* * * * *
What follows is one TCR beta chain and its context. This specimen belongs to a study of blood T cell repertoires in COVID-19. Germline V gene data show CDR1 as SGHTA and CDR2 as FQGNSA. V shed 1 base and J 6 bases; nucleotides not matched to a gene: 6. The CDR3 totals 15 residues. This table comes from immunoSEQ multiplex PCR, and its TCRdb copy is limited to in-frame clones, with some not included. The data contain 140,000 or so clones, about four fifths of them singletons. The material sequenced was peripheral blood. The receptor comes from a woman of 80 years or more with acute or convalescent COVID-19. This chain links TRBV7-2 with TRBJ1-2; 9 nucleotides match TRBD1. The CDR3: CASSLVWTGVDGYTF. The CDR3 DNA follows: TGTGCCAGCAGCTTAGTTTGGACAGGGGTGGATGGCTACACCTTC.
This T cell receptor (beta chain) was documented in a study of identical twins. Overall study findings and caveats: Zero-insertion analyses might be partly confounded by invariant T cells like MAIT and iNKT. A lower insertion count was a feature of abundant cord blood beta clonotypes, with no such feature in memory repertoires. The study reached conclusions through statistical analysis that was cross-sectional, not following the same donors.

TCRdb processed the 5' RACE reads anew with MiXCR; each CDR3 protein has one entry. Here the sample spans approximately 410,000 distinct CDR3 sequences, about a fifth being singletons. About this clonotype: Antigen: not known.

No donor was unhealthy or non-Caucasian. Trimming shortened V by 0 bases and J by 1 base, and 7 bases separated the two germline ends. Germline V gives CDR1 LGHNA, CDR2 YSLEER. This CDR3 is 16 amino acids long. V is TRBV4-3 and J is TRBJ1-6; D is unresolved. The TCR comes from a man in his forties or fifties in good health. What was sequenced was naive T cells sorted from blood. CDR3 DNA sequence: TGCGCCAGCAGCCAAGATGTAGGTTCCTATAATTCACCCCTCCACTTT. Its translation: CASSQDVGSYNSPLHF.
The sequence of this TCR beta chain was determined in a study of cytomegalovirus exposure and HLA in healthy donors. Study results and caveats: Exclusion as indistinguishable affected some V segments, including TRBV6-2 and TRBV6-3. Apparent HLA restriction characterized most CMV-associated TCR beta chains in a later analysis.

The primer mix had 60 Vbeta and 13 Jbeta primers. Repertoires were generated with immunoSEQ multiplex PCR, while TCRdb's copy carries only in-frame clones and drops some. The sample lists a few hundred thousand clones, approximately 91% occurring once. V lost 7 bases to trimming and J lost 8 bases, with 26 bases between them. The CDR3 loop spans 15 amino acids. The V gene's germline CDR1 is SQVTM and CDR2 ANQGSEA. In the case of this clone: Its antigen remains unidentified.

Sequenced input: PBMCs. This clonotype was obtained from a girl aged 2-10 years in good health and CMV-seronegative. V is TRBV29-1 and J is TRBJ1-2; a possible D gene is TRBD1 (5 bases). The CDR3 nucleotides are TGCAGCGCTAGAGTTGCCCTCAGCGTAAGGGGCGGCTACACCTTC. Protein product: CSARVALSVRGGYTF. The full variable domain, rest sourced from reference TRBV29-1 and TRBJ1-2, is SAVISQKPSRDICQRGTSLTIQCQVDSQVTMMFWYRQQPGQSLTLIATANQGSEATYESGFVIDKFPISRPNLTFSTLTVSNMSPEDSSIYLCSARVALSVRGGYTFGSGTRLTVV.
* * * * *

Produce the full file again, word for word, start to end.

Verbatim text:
What follows is one TCR beta chain and its context. This specimen belongs to a study of blood T cell repertoires in COVID-19. Germline V gene data show CDR1 as SGHTA and CDR2 as FQGNSA. V shed 1 base and J 6 bases; nucleotides not matched to a gene: 6. The CDR3 totals 15 residues. This table comes from immunoSEQ multiplex PCR, and its TCRdb copy is limited to in-frame clones, with some not included. The data contain 140,000 or so clones, about four fifths of them singletons. The material sequenced was peripheral blood. The receptor comes from a woman of 80 years or more with acute or convalescent COVID-19. This chain links TRBV7-2 with TRBJ1-2; 9 nucleotides match TRBD1. The CDR3: CASSLVWTGVDGYTF. The CDR3 DNA follows: TGTGCCAGCAGCTTAGTTTGGACAGGGGTGGATGGCTACACCTTC.
This T cell receptor (beta chain) was documented in a study of identical twins. Overall study findings and caveats: Zero-insertion analyses might be partly confounded by invariant T cells like MAIT and iNKT. A lower insertion count was a feature of abundant cord blood beta clonotypes, with no such feature in memory repertoires. The study reached conclusions through statistical analysis that was cross-sectional, not following the same donors.

TCRdb processed the 5' RACE reads anew with MiXCR; each CDR3 protein has one entry. Here the sample spans approximately 410,000 distinct CDR3 sequences, about a fifth being singletons. About this clonotype: Antigen: not known.

No donor was unhealthy or non-Caucasian. Trimming shortened V by 0 bases and J by 1 base, and 7 bases separated the two germline ends. Germline V gives CDR1 LGHNA, CDR2 YSLEER. This CDR3 is 16 amino acids long. V is TRBV4-3 and J is TRBJ1-6; D is unresolved. The TCR comes from a man in his forties or fifties in good health. What was sequenced was naive T cells sorted from blood. CDR3 DNA sequence: TGCGCCAGCAGCCAAGATGTAGGTTCCTATAATTCACCCCTCCACTTT. Its translation: CASSQDVGSYNSPLHF.
The sequence of this TCR beta chain was determined in a study of cytomegalovirus exposure and HLA in healthy donors. Study results and caveats: Exclusion as indistinguishable affected some V segments, including TRBV6-2 and TRBV6-3. Apparent HLA restriction characterized most CMV-associated TCR beta chains in a later analysis.

The primer mix had 60 Vbeta and 13 Jbeta primers. Repertoires were generated with immunoSEQ multiplex PCR, while TCRdb's copy carries only in-frame clones and drops some. The sample lists a few hundred thousand clones, approximately 91% occurring once. V lost 7 bases to trimming and J lost 8 bases, with 26 bases between them. The CDR3 loop spans 15 amino acids. The V gene's germline CDR1 is SQVTM and CDR2 ANQGSEA. In the case of this clone: Its antigen remains unidentified.

Sequenced input: PBMCs. This clonotype was obtained from a girl aged 2-10 years in good health and CMV-seronegative. V is TRBV29-1 and J is TRBJ1-2; a possible D gene is TRBD1 (5 bases). The CDR3 nucleotides are TGCAGCGCTAGAGTTGCCCTCAGCGTAAGGGGCGGCTACACCTTC. Protein product: CSARVALSVRGGYTF. The full variable domain, rest sourced from reference TRBV29-1 and TRBJ1-2, is SAVISQKPSRDICQRGTSLTIQCQVDSQVTMMFWYRQQPGQSLTLIATANQGSEATYESGFVIDKFPISRPNLTFSTLTVSNMSPEDSSIYLCSARVALSVRGGYTFGSGTRLTVV.